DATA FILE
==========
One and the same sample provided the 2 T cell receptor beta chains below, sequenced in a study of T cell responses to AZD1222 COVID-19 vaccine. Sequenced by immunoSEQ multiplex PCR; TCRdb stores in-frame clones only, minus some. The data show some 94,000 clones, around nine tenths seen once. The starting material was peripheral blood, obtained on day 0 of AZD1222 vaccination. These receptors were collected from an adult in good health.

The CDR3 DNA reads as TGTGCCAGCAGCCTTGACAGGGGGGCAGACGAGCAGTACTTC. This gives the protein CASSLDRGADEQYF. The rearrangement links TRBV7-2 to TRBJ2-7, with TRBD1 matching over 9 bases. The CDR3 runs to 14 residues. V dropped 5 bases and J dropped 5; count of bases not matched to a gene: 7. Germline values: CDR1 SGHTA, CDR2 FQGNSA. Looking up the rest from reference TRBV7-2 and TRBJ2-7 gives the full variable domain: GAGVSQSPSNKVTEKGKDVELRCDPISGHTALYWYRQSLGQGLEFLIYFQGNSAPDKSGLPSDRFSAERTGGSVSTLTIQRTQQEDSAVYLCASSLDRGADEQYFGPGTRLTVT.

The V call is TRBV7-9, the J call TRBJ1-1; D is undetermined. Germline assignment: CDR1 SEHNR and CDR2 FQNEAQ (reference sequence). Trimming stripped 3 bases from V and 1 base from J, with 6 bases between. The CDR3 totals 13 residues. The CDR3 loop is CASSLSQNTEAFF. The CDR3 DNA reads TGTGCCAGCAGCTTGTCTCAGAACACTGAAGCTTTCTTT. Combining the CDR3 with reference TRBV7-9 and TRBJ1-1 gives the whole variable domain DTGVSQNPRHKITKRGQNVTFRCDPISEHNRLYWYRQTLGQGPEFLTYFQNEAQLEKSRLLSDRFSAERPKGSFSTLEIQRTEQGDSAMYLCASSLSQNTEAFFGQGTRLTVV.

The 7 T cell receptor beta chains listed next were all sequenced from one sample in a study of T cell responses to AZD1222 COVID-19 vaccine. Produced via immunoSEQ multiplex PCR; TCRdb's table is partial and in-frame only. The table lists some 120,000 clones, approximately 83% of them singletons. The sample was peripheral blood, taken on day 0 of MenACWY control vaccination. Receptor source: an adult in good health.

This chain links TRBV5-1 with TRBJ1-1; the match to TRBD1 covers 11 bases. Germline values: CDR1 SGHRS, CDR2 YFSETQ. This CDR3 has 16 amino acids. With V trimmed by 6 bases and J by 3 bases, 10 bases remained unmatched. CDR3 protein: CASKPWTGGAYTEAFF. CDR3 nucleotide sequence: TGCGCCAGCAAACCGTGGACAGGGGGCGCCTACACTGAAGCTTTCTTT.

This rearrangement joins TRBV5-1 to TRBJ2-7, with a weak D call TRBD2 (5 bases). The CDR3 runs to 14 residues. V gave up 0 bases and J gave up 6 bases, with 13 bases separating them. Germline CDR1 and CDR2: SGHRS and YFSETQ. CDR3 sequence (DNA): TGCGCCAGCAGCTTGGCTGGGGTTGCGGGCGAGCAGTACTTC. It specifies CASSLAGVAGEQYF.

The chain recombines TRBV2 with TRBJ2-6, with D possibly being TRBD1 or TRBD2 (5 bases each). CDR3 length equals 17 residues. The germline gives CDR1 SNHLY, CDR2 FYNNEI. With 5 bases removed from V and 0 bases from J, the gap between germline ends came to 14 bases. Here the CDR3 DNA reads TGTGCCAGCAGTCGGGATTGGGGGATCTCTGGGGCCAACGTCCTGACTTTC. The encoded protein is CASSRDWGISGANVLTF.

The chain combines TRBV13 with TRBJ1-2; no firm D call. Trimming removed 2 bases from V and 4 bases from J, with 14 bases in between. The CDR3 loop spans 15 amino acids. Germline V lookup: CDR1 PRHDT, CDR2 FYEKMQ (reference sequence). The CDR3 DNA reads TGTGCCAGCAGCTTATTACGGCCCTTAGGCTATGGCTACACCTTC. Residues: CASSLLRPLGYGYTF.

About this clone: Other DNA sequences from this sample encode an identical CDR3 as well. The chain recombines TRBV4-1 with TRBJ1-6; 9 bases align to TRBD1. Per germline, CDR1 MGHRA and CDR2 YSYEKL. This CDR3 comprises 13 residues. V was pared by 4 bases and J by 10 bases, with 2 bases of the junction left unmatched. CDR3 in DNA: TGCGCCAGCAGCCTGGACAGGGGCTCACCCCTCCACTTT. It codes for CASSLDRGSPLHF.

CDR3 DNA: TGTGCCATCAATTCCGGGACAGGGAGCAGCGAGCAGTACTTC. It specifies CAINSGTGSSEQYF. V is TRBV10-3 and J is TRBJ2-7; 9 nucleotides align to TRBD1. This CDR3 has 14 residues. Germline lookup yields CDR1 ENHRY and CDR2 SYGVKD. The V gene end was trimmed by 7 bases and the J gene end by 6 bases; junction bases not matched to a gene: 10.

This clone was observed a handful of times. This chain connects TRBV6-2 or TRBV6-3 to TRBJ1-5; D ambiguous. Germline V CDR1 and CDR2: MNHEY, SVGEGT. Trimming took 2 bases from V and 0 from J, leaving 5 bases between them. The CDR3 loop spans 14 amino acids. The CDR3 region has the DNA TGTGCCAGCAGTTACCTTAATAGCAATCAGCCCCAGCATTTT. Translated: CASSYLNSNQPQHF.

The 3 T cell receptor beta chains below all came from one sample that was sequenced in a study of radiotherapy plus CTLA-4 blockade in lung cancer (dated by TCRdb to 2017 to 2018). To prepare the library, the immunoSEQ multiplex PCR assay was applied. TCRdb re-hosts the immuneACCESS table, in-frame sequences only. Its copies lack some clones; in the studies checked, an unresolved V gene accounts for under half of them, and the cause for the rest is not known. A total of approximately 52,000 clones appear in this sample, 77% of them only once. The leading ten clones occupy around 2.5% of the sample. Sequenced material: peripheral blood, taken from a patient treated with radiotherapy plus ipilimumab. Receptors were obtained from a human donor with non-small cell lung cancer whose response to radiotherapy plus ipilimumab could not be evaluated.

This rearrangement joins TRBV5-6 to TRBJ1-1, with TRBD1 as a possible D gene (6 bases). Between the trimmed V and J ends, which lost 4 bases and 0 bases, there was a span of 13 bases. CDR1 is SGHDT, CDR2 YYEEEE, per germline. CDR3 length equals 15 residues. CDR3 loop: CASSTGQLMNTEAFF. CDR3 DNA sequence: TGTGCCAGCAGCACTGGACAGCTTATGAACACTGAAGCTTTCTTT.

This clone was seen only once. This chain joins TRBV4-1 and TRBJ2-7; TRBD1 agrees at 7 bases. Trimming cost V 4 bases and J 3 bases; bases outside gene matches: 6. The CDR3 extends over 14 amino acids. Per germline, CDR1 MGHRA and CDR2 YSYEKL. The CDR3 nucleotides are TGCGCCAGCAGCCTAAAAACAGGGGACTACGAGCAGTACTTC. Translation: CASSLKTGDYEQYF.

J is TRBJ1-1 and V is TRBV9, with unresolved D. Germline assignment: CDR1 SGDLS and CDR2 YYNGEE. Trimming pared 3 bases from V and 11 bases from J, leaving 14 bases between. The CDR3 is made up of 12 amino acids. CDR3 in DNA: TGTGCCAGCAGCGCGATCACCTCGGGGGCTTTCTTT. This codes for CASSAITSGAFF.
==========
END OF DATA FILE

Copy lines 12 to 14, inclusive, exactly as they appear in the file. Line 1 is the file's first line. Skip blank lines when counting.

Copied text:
The 3 T cell receptor beta chains below all came from one sample that was sequenced in a study of radiotherapy plus CTLA-4 blockade in lung cancer (dated by TCRdb to 2017 to 2018). To prepare the library, the immunoSEQ multiplex PCR assay was applied. TCRdb re-hosts the immuneACCESS table, in-frame sequences only. Its copies lack some clones; in the studies checked, an unresolved V gene accounts for under half of them, and the cause for the rest is not known. A total of approximately 52,000 clones appear in this sample, 77% of them only once. The leading ten clones occupy around 2.5% of the sample. Sequenced material: peripheral blood, taken from a patient treated with radiotherapy plus ipilimumab. Receptors were obtained from a human donor with non-small cell lung cancer whose response to radiotherapy plus ipilimumab could not be evaluated.

This rearrangement joins TRBV5-6 to TRBJ1-1, with TRBD1 as a possible D gene (6 bases). Between the trimmed V and J ends, which lost 4 bases and 0 bases, there was a span of 13 bases. CDR1 is SGHDT, CDR2 YYEEEE, per germline. CDR3 length equals 15 residues. CDR3 loop: CASSTGQLMNTEAFF. CDR3 DNA sequence: TGTGCCAGCAGCACTGGACAGCTTATGAACACTGAAGCTTTCTTT.

This clone was seen only once. This chain joins TRBV4-1 and TRBJ2-7; TRBD1 agrees at 7 bases. Trimming cost V 4 bases and J 3 bases; bases outside gene matches: 6. The CDR3 extends over 14 amino acids. Per germline, CDR1 MGHRA and CDR2 YSYEKL. The CDR3 nucleotides are TGCGCCAGCAGCCTAAAAACAGGGGACTACGAGCAGTACTTC. Translation: CASSLKTGDYEQYF.